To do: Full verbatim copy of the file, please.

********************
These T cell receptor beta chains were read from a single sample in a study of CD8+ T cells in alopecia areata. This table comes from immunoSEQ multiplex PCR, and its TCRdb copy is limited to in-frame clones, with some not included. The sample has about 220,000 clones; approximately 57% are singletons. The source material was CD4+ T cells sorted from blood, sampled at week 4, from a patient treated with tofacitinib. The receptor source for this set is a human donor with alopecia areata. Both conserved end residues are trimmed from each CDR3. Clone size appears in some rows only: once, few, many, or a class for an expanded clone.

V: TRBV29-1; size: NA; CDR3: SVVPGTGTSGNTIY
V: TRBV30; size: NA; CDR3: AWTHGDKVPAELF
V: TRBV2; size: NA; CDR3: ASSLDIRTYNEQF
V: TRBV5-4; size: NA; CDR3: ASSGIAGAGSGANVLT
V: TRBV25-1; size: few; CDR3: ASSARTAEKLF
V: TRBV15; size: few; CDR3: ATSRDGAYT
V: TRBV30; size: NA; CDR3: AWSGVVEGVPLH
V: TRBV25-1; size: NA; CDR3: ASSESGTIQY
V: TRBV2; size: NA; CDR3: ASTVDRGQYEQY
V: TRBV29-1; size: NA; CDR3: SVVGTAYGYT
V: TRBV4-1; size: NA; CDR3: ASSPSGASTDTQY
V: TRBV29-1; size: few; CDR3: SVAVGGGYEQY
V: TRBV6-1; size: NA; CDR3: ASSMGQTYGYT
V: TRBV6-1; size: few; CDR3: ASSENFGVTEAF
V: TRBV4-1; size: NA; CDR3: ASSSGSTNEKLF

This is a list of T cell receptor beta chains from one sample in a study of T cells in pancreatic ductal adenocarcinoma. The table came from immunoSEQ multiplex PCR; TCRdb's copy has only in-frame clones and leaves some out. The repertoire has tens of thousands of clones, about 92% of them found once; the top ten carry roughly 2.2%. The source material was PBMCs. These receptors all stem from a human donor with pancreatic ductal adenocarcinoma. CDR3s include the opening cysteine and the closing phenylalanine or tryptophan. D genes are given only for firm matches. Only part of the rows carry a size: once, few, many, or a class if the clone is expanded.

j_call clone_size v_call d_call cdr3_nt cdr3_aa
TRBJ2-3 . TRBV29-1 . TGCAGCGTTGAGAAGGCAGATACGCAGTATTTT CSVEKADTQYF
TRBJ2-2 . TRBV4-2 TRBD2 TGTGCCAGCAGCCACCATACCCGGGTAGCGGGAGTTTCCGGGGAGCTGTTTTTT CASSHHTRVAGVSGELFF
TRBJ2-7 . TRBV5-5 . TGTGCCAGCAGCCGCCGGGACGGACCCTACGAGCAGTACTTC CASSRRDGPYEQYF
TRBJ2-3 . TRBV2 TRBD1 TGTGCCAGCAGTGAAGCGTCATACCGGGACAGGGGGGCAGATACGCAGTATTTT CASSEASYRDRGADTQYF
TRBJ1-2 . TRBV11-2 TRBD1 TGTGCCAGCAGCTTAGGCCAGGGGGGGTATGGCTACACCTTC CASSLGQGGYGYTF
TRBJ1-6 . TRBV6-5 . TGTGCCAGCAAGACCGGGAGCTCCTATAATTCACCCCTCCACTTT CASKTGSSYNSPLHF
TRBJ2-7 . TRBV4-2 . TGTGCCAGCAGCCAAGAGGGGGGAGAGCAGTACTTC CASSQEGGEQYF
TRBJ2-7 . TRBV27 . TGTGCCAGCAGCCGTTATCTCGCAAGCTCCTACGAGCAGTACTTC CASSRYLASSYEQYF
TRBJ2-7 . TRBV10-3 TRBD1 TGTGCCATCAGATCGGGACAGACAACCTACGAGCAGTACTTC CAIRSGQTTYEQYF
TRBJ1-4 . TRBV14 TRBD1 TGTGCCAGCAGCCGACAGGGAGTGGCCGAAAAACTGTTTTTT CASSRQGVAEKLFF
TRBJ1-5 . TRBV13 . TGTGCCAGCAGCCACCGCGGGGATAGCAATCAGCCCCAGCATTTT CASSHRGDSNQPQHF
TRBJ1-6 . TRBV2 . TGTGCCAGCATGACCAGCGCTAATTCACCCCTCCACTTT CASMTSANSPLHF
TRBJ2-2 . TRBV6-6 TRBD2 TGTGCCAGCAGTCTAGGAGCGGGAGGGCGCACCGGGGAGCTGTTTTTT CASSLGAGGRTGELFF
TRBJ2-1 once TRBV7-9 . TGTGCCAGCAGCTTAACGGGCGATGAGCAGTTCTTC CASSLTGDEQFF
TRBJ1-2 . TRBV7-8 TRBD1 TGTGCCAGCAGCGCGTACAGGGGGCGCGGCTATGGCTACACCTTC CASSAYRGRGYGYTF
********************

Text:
These T cell receptor beta chains were read from a single sample in a study of CD8+ T cells in alopecia areata. This table comes from immunoSEQ multiplex PCR, and its TCRdb copy is limited to in-frame clones, with some not included. The sample has about 220,000 clones; approximately 57% are singletons. The source material was CD4+ T cells sorted from blood, sampled at week 4, from a patient treated with tofacitinib. The receptor source for this set is a human donor with alopecia areata. Both conserved end residues are trimmed from each CDR3. Clone size appears in some rows only: once, few, many, or a class for an expanded clone.

V: TRBV29-1; size: NA; CDR3: SVVPGTGTSGNTIY
V: TRBV30; size: NA; CDR3: AWTHGDKVPAELF
V: TRBV2; size: NA; CDR3: ASSLDIRTYNEQF
V: TRBV5-4; size: NA; CDR3: ASSGIAGAGSGANVLT
V: TRBV25-1; size: few; CDR3: ASSARTAEKLF
V: TRBV15; size: few; CDR3: ATSRDGAYT
V: TRBV30; size: NA; CDR3: AWSGVVEGVPLH
V: TRBV25-1; size: NA; CDR3: ASSESGTIQY
V: TRBV2; size: NA; CDR3: ASTVDRGQYEQY
V: TRBV29-1; size: NA; CDR3: SVVGTAYGYT
V: TRBV4-1; size: NA; CDR3: ASSPSGASTDTQY
V: TRBV29-1; size: few; CDR3: SVAVGGGYEQY
V: TRBV6-1; size: NA; CDR3: ASSMGQTYGYT
V: TRBV6-1; size: few; CDR3: ASSENFGVTEAF
V: TRBV4-1; size: NA; CDR3: ASSSGSTNEKLF

This is a list of T cell receptor beta chains from one sample in a study of T cells in pancreatic ductal adenocarcinoma. The table came from immunoSEQ multiplex PCR; TCRdb's copy has only in-frame clones and leaves some out. The repertoire has tens of thousands of clones, about 92% of them found once; the top ten carry roughly 2.2%. The source material was PBMCs. These receptors all stem from a human donor with pancreatic ductal adenocarcinoma. CDR3s include the opening cysteine and the closing phenylalanine or tryptophan. D genes are given only for firm matches. Only part of the rows carry a size: once, few, many, or a class if the clone is expanded.

j_call clone_size v_call d_call cdr3_nt cdr3_aa
TRBJ2-3 . TRBV29-1 . TGCAGCGTTGAGAAGGCAGATACGCAGTATTTT CSVEKADTQYF
TRBJ2-2 . TRBV4-2 TRBD2 TGTGCCAGCAGCCACCATACCCGGGTAGCGGGAGTTTCCGGGGAGCTGTTTTTT CASSHHTRVAGVSGELFF
TRBJ2-7 . TRBV5-5 . TGTGCCAGCAGCCGCCGGGACGGACCCTACGAGCAGTACTTC CASSRRDGPYEQYF
TRBJ2-3 . TRBV2 TRBD1 TGTGCCAGCAGTGAAGCGTCATACCGGGACAGGGGGGCAGATACGCAGTATTTT CASSEASYRDRGADTQYF
TRBJ1-2 . TRBV11-2 TRBD1 TGTGCCAGCAGCTTAGGCCAGGGGGGGTATGGCTACACCTTC CASSLGQGGYGYTF
TRBJ1-6 . TRBV6-5 . TGTGCCAGCAAGACCGGGAGCTCCTATAATTCACCCCTCCACTTT CASKTGSSYNSPLHF
TRBJ2-7 . TRBV4-2 . TGTGCCAGCAGCCAAGAGGGGGGAGAGCAGTACTTC CASSQEGGEQYF
TRBJ2-7 . TRBV27 . TGTGCCAGCAGCCGTTATCTCGCAAGCTCCTACGAGCAGTACTTC CASSRYLASSYEQYF
TRBJ2-7 . TRBV10-3 TRBD1 TGTGCCATCAGATCGGGACAGACAACCTACGAGCAGTACTTC CAIRSGQTTYEQYF
TRBJ1-4 . TRBV14 TRBD1 TGTGCCAGCAGCCGACAGGGAGTGGCCGAAAAACTGTTTTTT CASSRQGVAEKLFF
TRBJ1-5 . TRBV13 . TGTGCCAGCAGCCACCGCGGGGATAGCAATCAGCCCCAGCATTTT CASSHRGDSNQPQHF
TRBJ1-6 . TRBV2 . TGTGCCAGCATGACCAGCGCTAATTCACCCCTCCACTTT CASMTSANSPLHF
TRBJ2-2 . TRBV6-6 TRBD2 TGTGCCAGCAGTCTAGGAGCGGGAGGGCGCACCGGGGAGCTGTTTTTT CASSLGAGGRTGELFF
TRBJ2-1 once TRBV7-9 . TGTGCCAGCAGCTTAACGGGCGATGAGCAGTTCTTC CASSLTGDEQFF
TRBJ1-2 . TRBV7-8 TRBD1 TGTGCCAGCAGCGCGTACAGGGGGCGCGGCTATGGCTACACCTTC CASSAYRGRGYGYTF